Homeownership: The American dream that won’t die
CHICAGO, Illinois — After burying her husband, Tracey Richardson took all her paintings off the walls.
She would have packed up the rest of her rental apartment, too, if she could afford her escape plan.
“After he died, I wanted a house real bad,” Richardson, 45, said. The kind of home they lived in when she and Lonnie were first married. Or the house her grandparents owned, where she stayed as a child when her mother couldn’t take care of her.
Richardson, however, is still trying to get there. She has a better job now, making about $19,000 a year working as a part-time assistant at her cousin’s dental office. She earns extra money styling hair on the side and has worked to improve her credit score, too. But a home of her own is still out of reach.
Before the housing crisis, lawmakers and lenders might have gone out of their way to help aspiring homeowners like Richardson. In the name of expanding affordable homeownership, banks made record numbers of loans, both good and bad, to lower-income Americans.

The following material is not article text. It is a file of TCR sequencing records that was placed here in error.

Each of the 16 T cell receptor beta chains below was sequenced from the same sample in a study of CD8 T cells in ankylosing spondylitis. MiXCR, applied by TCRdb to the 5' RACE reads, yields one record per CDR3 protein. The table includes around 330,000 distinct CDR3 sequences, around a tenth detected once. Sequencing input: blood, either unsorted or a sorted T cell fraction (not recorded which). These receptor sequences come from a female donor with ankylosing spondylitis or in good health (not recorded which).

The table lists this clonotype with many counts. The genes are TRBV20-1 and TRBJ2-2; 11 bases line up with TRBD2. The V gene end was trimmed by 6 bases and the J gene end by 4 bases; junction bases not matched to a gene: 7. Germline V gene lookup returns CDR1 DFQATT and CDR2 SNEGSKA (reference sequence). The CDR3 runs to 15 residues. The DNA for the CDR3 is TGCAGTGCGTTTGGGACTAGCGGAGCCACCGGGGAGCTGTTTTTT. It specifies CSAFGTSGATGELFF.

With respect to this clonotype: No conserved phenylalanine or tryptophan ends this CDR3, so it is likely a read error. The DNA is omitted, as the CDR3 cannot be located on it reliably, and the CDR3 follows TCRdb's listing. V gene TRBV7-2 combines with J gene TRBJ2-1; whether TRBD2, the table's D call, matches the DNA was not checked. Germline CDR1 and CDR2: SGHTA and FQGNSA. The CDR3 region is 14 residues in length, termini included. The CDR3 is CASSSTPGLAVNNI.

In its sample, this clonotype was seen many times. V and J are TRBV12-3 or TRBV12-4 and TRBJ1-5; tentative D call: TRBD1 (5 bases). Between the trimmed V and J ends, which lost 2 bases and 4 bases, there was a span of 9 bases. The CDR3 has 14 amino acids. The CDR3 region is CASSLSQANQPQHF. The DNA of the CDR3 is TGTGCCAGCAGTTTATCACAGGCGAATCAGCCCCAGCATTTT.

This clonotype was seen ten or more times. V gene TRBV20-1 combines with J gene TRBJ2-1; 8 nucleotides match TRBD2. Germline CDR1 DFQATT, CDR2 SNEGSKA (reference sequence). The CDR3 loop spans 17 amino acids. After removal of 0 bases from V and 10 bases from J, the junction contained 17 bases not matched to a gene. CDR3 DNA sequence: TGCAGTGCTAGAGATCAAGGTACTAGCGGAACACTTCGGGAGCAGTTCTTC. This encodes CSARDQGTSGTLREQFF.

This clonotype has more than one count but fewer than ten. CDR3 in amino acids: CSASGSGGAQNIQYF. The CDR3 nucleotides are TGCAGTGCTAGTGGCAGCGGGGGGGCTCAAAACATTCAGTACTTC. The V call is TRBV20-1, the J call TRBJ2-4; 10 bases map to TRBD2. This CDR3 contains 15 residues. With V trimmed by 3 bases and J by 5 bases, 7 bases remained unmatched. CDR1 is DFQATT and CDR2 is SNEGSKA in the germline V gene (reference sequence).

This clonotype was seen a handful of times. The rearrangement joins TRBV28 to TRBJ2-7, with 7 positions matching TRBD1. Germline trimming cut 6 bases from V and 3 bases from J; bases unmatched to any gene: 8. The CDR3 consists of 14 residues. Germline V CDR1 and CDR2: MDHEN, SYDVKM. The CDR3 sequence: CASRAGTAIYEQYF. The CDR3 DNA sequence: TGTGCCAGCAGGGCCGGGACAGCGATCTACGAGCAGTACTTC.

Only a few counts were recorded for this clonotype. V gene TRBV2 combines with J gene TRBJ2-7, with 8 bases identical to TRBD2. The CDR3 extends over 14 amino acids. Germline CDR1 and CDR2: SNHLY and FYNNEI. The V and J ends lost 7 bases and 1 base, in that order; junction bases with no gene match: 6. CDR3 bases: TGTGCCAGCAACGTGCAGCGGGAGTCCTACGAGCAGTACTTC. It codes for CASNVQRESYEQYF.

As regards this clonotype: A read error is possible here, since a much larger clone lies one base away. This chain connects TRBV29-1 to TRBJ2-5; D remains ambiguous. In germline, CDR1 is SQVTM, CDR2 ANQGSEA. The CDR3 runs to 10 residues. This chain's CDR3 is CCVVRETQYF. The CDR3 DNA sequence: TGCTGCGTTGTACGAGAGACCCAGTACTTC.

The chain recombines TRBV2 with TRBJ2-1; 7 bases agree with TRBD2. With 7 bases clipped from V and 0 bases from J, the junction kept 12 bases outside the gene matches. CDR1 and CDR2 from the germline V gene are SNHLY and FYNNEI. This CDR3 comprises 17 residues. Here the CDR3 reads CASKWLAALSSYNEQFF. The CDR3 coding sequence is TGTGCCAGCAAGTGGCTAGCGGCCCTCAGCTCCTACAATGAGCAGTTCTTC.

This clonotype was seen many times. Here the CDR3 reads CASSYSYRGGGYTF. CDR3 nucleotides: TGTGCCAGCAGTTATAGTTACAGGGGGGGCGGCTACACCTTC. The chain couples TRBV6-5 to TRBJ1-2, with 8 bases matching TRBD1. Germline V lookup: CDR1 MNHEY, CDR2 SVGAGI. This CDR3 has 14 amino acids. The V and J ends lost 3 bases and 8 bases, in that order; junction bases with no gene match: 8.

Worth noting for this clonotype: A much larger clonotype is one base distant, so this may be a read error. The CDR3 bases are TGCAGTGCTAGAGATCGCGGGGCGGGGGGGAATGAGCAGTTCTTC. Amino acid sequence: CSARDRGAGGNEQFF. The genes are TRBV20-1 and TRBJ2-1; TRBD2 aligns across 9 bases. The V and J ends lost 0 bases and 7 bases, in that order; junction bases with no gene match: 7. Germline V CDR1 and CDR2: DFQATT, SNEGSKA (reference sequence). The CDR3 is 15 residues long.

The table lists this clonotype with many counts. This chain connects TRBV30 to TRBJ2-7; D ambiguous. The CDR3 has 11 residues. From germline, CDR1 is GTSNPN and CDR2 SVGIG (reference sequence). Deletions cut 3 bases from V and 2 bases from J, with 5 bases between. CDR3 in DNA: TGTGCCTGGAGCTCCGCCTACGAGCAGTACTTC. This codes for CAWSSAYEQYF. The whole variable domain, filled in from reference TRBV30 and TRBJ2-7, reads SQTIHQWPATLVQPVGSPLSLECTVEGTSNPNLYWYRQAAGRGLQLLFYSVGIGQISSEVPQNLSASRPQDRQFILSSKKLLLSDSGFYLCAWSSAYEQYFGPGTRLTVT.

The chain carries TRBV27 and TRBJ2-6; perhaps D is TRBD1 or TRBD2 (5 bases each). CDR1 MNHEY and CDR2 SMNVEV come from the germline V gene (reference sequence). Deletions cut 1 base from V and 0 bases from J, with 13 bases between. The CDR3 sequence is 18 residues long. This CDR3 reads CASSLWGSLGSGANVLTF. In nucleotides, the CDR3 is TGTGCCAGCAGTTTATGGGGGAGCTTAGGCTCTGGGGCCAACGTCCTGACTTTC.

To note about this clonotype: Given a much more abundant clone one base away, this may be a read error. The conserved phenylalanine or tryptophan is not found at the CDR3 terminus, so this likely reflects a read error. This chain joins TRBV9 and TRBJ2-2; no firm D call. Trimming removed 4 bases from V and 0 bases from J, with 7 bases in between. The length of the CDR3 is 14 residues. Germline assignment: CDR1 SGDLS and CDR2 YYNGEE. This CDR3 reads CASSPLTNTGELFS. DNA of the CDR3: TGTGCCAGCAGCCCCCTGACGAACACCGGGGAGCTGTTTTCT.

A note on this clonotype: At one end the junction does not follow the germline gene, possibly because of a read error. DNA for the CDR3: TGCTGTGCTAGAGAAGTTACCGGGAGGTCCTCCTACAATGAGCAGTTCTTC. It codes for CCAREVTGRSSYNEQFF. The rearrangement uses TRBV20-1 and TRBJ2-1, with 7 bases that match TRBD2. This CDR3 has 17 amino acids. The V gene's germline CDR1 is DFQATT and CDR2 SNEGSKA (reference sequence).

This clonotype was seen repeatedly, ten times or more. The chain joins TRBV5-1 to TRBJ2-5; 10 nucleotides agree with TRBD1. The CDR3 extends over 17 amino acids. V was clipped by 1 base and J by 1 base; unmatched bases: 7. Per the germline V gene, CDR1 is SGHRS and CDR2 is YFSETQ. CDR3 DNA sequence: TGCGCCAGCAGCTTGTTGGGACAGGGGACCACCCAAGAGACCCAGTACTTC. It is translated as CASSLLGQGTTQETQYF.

In 2007 alone, more than 930,000 people earning less than $50,000 got mortgages, according to data from the Home Mortgage Disclosure Act. The subprime market spawned mortgages that didn’t even require borrowers to verify their incomes, and lenders deliberately targeted African-Americans and other minorities.
It’s now far more difficult for those from modest means – or anyone with a less-than-pristine credit score – to buy a home. And the barriers to homeownership are especially high in neighborhoods like Bronzeville, the African-American enclave on the south side of Chicago where Richardson lives.
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